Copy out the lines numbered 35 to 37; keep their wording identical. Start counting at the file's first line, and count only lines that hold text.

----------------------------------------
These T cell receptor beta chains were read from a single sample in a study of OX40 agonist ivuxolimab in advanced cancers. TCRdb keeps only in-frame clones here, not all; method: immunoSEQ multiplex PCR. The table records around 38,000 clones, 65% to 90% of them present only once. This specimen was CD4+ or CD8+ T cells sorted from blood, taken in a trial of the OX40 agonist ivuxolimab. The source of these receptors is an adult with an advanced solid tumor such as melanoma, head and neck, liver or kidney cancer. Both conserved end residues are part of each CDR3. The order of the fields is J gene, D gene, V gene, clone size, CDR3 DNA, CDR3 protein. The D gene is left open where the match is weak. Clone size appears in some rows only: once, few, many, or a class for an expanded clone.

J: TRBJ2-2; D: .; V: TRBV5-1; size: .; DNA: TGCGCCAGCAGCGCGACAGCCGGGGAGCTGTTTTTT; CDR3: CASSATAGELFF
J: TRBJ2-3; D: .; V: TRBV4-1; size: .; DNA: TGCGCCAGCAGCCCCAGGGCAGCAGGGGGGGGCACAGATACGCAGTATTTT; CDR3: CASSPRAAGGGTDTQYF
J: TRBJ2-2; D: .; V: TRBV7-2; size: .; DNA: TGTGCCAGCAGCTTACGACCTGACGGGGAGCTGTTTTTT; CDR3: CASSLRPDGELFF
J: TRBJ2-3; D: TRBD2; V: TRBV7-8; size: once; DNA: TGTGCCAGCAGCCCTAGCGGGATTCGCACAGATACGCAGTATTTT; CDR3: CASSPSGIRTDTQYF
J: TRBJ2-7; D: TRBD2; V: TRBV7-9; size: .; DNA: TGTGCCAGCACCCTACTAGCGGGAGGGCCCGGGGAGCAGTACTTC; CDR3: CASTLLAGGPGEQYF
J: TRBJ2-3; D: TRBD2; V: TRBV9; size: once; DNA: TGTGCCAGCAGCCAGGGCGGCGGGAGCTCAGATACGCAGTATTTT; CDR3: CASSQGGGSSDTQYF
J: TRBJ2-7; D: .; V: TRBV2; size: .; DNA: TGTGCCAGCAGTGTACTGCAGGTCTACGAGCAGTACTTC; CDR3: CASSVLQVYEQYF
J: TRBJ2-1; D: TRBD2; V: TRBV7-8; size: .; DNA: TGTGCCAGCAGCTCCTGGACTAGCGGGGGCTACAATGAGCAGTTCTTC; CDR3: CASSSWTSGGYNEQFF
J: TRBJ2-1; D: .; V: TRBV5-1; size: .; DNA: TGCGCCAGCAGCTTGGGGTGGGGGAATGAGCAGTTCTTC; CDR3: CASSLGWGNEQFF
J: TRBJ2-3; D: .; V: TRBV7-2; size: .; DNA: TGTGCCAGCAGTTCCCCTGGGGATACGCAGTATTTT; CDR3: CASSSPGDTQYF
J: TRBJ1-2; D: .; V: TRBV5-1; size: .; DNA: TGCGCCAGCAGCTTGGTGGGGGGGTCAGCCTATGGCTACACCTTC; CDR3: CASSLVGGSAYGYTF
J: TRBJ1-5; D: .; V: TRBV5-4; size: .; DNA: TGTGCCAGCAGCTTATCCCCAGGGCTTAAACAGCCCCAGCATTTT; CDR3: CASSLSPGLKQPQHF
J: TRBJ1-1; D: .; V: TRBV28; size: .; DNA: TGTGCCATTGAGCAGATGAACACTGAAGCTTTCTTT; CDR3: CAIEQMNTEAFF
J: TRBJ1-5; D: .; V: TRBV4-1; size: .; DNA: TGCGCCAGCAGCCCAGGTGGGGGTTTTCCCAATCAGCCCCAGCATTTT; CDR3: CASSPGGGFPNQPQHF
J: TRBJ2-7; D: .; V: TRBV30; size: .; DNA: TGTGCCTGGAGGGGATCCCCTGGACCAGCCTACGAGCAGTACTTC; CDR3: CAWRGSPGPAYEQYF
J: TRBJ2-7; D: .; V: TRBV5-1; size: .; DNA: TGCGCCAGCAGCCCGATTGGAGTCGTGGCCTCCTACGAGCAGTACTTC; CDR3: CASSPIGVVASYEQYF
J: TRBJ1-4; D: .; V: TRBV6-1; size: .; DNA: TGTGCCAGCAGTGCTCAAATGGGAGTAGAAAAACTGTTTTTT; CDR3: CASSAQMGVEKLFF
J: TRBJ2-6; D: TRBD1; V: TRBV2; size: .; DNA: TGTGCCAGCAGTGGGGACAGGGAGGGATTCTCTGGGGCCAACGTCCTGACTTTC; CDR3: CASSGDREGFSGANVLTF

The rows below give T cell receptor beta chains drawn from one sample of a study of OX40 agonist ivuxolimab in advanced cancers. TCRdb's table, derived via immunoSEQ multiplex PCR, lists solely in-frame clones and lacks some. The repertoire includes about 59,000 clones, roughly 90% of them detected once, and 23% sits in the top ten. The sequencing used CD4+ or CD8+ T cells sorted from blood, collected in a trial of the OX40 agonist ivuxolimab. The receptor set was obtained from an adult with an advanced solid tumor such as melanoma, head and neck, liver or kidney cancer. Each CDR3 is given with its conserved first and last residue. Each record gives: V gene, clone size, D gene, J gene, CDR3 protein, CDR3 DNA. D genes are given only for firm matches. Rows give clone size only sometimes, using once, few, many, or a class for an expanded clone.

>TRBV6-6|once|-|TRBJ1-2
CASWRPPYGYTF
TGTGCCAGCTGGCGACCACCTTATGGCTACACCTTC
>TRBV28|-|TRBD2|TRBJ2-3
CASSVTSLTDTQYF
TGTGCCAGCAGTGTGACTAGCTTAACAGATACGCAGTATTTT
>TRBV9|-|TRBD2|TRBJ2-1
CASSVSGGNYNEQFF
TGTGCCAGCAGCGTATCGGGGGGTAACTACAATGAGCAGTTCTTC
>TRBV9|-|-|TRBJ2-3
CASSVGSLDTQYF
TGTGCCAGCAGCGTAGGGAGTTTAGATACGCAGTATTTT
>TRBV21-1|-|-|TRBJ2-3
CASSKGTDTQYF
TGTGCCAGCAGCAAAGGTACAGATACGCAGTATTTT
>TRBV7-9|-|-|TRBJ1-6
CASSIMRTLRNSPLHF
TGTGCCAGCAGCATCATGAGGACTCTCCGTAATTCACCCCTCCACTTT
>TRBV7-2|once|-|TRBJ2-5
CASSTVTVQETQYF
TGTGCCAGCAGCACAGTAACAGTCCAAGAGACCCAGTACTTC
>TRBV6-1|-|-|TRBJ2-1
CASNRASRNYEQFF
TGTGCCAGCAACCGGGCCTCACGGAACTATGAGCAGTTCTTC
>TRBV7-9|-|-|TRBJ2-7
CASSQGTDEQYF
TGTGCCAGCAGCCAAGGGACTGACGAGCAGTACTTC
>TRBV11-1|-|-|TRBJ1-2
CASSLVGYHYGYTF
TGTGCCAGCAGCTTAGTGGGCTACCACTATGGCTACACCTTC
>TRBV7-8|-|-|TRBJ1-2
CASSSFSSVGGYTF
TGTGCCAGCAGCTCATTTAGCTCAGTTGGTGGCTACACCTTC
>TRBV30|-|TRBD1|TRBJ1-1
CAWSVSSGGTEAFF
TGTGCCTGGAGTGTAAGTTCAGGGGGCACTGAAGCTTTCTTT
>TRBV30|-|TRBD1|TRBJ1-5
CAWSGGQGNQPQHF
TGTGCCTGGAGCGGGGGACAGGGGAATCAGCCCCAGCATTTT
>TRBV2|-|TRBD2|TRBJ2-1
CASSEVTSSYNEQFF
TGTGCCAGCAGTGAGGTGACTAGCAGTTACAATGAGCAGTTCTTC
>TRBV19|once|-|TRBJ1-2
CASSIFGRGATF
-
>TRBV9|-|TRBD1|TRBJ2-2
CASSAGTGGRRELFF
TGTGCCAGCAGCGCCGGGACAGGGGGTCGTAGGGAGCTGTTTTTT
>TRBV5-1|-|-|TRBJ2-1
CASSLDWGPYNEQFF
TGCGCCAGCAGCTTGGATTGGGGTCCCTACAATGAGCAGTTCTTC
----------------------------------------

TGTGCCAGCAGCAAAGGTACAGATACGCAGTATTTT
>TRBV7-9|-|-|TRBJ1-6
CASSIMRTLRNSPLHF